Ethnic cleansing. Genocide. Terrorism. These are some of the terms that have been used to describe the actions being perpetrated against the Rohingya people, not only in Myanmar but in the surrounding countries where they have been subjected to continuous victimisation.
The plight of the Rohingya was once again flung onto the world stage last year when a number of boats filled with passengers fleeing persecution were thwarted from docking at a number of different shores across the region. This journey is by no means uncommon: hundreds of thousands of Rohingya have made this journey over the last few decades, despite it being one of the most deadly irregular migration routes in the world.
Brad Adams, executive director of Human Rights Watch’s Asia Division has called the Rohingya the ‘world’s most forgotten, abused people’, and the UN has called them one of the most persecuted minorities in the world. Despite this black mark on Myanmar’s record, the West has been quick to lift sanctions against the country in order to encourage its transition to democracy. Many have warned against this perhaps premature decision, especially when the violence against the Rohingyas continues to escalate unabated.
Who are the Rohingya?
The Rohingya are a Muslim minority group that live mainly in Myanmar’s western Rakhine State, and have been doing so for generations. In 1982 however, the Burma Citizenship Law stripped the vast majority of Rohingyas of any national belonging to what is now Myanmar. Along with official citizenship, they have been deprived of the accompanying rights this affords one.
Although this minority group has been victimised for decades, the situation has become particularly dire over the last few years following violent clashes between the Buddhists and Rohingyas. Following the initial violence, the government retaliated against the Rohingya and have since then spearheaded a campaign of relentless and increasing terror against them.
The abuses perpetrated against the Rohingya population have been flagged by a number of organisations including the UN, Amnesty International and Human Rights Watch and the results are chilling.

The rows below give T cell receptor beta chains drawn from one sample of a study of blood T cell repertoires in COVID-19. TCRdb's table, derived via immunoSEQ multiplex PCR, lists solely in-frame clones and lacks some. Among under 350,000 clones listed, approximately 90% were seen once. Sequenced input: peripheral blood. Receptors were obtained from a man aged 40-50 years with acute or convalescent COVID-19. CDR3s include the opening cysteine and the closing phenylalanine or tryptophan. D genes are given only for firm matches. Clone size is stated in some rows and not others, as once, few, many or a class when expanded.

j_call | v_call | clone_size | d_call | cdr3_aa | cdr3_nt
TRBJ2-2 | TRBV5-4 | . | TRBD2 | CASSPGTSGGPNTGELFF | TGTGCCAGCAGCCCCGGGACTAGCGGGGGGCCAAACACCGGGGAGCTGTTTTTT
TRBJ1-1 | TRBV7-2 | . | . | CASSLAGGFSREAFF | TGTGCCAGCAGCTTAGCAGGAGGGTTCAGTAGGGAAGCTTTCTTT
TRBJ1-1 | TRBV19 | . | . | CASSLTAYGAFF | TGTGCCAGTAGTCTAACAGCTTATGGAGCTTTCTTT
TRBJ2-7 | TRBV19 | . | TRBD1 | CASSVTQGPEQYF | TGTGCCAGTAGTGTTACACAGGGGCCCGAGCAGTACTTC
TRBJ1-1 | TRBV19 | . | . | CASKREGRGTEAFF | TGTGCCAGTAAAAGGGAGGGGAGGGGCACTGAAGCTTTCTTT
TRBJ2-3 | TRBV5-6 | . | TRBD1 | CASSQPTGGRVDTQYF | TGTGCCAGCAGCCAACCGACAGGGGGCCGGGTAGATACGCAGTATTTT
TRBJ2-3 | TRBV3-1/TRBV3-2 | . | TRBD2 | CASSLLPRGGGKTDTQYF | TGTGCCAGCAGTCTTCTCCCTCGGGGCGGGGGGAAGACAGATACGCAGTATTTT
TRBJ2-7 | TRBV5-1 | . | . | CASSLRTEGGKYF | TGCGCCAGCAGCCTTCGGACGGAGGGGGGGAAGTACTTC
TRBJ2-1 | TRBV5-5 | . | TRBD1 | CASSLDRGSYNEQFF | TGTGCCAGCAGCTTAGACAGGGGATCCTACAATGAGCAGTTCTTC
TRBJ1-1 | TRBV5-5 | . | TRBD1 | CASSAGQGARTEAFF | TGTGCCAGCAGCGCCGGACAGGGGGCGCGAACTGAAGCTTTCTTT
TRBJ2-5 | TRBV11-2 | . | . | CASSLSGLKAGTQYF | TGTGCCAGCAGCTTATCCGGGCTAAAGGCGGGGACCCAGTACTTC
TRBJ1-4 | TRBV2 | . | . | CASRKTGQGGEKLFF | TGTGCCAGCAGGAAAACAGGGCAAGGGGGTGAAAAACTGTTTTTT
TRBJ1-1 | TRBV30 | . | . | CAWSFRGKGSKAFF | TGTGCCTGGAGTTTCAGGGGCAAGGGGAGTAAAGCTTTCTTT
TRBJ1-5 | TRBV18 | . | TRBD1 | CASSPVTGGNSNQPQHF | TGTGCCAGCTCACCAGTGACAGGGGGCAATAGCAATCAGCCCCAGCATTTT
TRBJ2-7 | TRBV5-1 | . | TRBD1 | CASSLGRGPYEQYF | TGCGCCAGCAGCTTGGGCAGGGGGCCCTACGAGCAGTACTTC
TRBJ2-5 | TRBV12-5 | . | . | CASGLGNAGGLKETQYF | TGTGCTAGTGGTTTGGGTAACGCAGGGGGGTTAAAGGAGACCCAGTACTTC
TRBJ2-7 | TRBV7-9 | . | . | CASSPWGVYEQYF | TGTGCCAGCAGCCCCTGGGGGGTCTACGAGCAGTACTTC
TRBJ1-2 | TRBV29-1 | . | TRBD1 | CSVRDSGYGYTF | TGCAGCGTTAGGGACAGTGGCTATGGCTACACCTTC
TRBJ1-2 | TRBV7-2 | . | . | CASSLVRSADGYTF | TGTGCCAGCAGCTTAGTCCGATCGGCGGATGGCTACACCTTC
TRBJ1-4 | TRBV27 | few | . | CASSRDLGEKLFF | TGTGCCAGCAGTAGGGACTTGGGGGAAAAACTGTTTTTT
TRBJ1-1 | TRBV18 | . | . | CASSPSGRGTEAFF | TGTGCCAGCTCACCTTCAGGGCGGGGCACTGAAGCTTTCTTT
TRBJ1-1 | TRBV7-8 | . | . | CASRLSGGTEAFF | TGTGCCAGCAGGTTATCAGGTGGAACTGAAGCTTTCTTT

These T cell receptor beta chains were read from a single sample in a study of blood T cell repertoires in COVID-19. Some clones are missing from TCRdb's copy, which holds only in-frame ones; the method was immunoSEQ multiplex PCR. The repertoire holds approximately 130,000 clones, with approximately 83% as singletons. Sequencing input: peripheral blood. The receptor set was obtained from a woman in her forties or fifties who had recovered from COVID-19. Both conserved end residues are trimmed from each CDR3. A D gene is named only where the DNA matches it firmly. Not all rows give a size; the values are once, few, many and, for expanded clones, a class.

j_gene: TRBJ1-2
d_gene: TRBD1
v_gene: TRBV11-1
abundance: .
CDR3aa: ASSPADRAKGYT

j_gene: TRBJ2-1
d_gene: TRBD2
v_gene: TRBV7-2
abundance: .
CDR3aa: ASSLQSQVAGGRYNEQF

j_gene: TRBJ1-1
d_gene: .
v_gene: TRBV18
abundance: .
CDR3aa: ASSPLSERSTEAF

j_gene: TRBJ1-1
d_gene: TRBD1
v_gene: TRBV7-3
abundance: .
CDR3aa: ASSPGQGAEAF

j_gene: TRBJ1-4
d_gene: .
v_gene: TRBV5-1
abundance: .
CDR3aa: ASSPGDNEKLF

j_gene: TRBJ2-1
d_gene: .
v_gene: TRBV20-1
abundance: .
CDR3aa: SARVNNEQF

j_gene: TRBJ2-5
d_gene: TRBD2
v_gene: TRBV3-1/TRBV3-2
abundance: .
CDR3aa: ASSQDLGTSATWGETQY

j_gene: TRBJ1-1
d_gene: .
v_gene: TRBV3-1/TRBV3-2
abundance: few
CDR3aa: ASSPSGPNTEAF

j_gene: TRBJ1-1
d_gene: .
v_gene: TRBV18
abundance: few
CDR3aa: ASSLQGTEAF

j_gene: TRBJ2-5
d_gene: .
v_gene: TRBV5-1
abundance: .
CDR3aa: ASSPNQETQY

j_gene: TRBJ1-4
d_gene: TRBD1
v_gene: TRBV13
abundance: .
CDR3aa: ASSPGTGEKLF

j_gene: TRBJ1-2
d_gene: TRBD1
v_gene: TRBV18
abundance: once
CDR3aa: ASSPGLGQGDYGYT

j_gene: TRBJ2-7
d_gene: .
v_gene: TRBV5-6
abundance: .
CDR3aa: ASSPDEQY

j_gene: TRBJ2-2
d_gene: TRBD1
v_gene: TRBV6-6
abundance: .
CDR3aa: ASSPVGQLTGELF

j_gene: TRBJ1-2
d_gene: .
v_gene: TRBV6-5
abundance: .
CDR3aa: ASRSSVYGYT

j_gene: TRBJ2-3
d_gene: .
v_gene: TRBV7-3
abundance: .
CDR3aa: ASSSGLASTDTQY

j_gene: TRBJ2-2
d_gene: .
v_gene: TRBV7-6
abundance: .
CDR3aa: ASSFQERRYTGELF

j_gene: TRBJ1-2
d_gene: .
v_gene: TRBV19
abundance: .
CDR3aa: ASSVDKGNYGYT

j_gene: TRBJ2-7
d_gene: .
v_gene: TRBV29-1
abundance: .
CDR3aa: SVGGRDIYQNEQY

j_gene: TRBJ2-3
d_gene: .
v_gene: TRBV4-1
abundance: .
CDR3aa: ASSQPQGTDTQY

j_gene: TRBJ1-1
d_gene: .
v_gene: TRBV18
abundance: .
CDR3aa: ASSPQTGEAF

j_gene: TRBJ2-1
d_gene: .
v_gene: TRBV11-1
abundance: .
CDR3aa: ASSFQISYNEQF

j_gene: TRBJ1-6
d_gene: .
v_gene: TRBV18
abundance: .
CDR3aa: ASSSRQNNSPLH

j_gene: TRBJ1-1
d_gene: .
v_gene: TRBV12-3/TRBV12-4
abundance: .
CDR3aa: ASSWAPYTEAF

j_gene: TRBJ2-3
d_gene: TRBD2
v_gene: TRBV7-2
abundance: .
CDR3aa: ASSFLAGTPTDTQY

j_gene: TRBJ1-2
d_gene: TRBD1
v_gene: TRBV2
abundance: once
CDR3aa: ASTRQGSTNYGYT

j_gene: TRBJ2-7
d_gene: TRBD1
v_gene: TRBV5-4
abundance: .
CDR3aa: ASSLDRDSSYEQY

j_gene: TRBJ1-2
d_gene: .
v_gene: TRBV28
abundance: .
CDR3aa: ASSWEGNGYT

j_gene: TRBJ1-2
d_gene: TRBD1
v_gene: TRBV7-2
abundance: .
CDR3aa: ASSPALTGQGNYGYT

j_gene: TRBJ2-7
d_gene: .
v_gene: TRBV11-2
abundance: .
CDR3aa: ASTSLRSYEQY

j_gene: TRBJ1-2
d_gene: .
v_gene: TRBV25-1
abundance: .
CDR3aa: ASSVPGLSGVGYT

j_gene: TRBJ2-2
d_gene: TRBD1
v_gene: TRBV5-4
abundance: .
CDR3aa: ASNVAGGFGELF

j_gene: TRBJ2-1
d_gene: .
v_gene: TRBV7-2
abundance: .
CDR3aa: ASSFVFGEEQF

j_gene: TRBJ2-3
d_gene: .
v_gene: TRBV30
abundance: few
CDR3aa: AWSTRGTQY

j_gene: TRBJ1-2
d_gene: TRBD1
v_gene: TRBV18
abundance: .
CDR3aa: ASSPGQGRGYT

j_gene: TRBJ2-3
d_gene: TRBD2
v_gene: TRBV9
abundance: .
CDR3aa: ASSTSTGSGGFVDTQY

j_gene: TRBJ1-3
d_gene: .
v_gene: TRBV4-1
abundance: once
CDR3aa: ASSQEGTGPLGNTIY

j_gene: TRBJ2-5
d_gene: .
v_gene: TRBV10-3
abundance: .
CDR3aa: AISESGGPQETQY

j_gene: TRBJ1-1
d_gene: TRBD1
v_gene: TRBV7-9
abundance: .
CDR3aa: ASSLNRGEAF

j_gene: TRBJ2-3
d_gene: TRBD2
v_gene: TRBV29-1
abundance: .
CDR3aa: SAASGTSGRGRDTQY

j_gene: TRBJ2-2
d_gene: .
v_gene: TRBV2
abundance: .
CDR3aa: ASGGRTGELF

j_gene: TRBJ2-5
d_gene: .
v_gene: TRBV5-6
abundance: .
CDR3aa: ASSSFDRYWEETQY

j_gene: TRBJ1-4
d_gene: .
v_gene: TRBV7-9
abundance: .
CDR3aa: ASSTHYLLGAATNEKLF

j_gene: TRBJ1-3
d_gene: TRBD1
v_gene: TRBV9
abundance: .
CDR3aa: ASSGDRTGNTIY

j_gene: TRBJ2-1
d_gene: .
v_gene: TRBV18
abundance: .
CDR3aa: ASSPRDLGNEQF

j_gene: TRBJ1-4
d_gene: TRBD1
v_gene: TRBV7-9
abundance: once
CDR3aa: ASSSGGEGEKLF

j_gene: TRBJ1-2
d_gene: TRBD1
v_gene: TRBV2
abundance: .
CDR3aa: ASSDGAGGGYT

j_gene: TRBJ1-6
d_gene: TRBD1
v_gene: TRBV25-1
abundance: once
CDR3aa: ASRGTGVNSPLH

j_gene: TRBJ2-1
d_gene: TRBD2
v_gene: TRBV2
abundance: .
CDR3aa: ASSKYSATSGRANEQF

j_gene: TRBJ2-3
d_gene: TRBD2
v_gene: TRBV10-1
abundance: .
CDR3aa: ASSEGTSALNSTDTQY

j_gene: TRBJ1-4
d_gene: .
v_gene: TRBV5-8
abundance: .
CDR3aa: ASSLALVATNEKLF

Accusations of rape, torture, forced removals, forced labour, child labour, detention and killings are widespread and have been well-documented. Further, there have been major restrictions placed upon Rohingya reproductive rights, the ability to move freely and access to basic social services.
These policies of discrimination are far from being an exaggeration. In 2012 for example, Lieutenant-General Ko Ko, Myanmar’s Minister of Home Affairs, told parliament that the authorities were, “tightening the regulations [against Rohingya] in order to handle travelling, birth, death, immigration, migration, marriage, construction of new religious buildings, repairing and land ownership and right to construct building [sic] of Bengalis [Rohingya] under the law.”
This complete dehumanisation of the Rohingya has become commonplace throughout Myanmar and the region, and has infiltrated political and religious discourse. Important government officials have referred to them as ‘viruses’ and ‘foreign entities’ and many important Buddhist leaders have fuelled this kind of sentiment using social media and anti-Muslim rallies.
Why statelessness matters
This blatant oppression and abuse is largely due to one major issue affecting not only the Rohingya, but approximately 15 million people worldwide: statelessness (Editor’s note: The UNHCR report only for only 50% of the world). Statelessness excludes people from accessing basic human rights, such as the right to safety, education and access to medical care. Beyond this, it has to ability to prohibit one from participating politically, finding legal employment, owning property, travelling, opening a bank account, registering your children and getting married. In many cases, statelessness acts as a conduit for serious abuse, be it state-sanctioned or due to the fact that state protection is not afforded to these ‘legal ghosts’. While every person has the right to citizenship under international law, there is ambiguity around who is responsible for granting this citizenship. In the end, it is at each state’s discretion whether or not to fulfil this obligation.
The Rohingya are a prime example of the danger of statelessness. According to the government of Myanmar, the Rohingya ethnicity does not exist- they are instead illegal immigrants from Bangladesh and refer to them as ‘Bengalis’. This is not simply a matter of semantics: it forms the basis for a complete violation of the basic rights of well over a million people under the guise of cracking down on illegal immigration.
In a world where the possession of a nationality offers one the possibility of participation, freedom and protection, ending statelessness should be very high on the agenda. The UNHCR has been a great advocate of this, and the recent launch of the global #IBelong campaign is a much needed step towards eliminating statelessness completely.
The recent open elections and the possibility of Nobel Peace Prize winner Aung San Suu Kyi becoming president has for many signalled the birth of a Myanmar which upholds human rights and a respect for the rule of law. One can only hope that this respect extends to a population who are homeless in the only home that they have ever known.